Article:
The next session I attended was on digital workflows, that is, how you manage your digital assets, e-mails, tweets, bookmarks, pictures, etc. The biggest challenges for educators seemed to be around images. School libraries would love to host school pictures in the cloud, but privacy issues make that impossible. No one had found a good tool to tag images with ease, either. We had a number of librarians at the conference, which was just great! Among the tools cited in the session were If This Then That and Evernote.

After lunch I attended a session on "Bring your own tool," the idea that schools not assign devices to students, but rather have them use what they already own - iPad, phone, etc. The big takeaway here was about trust.

1) Schools and educators need to trust students to use the devices responsibly.
2) Schools and educators need to trust that they can manage the technology even if they are not experts in all the different devices and software packages.

A culture that prohibits (or even limits) the devices you use the rest of the day from their use in school really makes no sense. It also makes no sense in the workplace. (See Stopblocking.org) I always felt that way about software - that students should not use special edu software, but the real thing. I never made the link over to to hardware. Now I get it.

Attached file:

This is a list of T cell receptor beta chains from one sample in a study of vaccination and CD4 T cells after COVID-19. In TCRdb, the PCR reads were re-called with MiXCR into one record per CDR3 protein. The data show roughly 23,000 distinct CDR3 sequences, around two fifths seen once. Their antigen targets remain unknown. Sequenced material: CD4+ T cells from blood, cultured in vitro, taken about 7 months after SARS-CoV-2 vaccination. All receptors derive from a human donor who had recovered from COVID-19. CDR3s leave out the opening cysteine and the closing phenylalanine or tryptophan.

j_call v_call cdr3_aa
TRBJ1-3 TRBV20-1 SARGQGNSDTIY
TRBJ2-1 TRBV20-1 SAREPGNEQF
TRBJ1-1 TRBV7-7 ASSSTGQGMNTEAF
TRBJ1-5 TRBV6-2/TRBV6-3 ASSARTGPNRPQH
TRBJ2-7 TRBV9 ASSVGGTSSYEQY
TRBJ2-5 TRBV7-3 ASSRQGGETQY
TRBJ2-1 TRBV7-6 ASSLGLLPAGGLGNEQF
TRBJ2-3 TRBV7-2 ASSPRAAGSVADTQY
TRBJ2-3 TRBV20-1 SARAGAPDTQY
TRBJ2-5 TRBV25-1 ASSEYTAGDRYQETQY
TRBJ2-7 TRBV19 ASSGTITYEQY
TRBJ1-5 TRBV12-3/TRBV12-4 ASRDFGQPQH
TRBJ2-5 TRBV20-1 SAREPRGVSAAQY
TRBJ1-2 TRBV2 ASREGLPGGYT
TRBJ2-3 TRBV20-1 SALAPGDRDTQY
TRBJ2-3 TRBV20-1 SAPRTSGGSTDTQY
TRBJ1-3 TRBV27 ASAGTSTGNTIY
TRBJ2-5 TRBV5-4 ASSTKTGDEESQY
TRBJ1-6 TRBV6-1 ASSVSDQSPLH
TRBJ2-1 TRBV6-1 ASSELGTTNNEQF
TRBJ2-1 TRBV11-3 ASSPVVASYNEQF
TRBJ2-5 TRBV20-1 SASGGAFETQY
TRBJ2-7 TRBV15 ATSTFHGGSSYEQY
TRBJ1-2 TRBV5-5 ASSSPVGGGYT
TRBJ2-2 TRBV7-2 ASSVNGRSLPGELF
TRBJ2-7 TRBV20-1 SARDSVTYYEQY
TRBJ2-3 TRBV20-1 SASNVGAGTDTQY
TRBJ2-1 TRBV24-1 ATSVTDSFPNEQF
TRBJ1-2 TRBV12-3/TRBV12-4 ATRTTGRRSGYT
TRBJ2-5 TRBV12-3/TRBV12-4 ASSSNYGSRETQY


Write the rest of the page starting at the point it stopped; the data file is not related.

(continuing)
The final session I attended was on digital storytelling. We talked about storytelling tools and the lack of tools for storyboarding. There are plenty of tools for making the videos and such, but few to help craft the story. After a while we were asked to break into groups and make a video based on our own six word stories about what we'd learned at the event.

My group chose this story: "Must get iPad, Go Shopping Now." The author fleshed out the story by explaining that she'd  sat feverishly trying to use an old slow Android tablet while watching all the iPads in use around her. We used Videolicous for our two minute story - a mix of stills and video. It was truly fun and the leader of our session even played it at the closing session!

I found myself keeping my laptop closed much of the day. I learn better, especially in these interactive, engaging and high volume electronic communications type sessions (lots of tweets, URLs, Google docs, etc.), by paying attention to the conversation. I operate very differently when I'm in a lecture/PowerPoint presentation. My laptop will likely be open and I'll be multi-tasking. I do that at the Esri User Conference. I didn't do that at EdCamp. This observation brings me back to the idea of bring your own tool. While others brought a mobile device, paper and pencil, or whatever, I brought my brain.

We wrapped up with Smackdown, two minute "ads" by attendees for (mostly free) tech or ideas that folks wanted to share. The resources suggested are detailed here courtesy of Innovative Educator. I had a great day and was most pleased to have dropped my cynicism in the first session. Otherwise, I'd have missed out on quite a lot.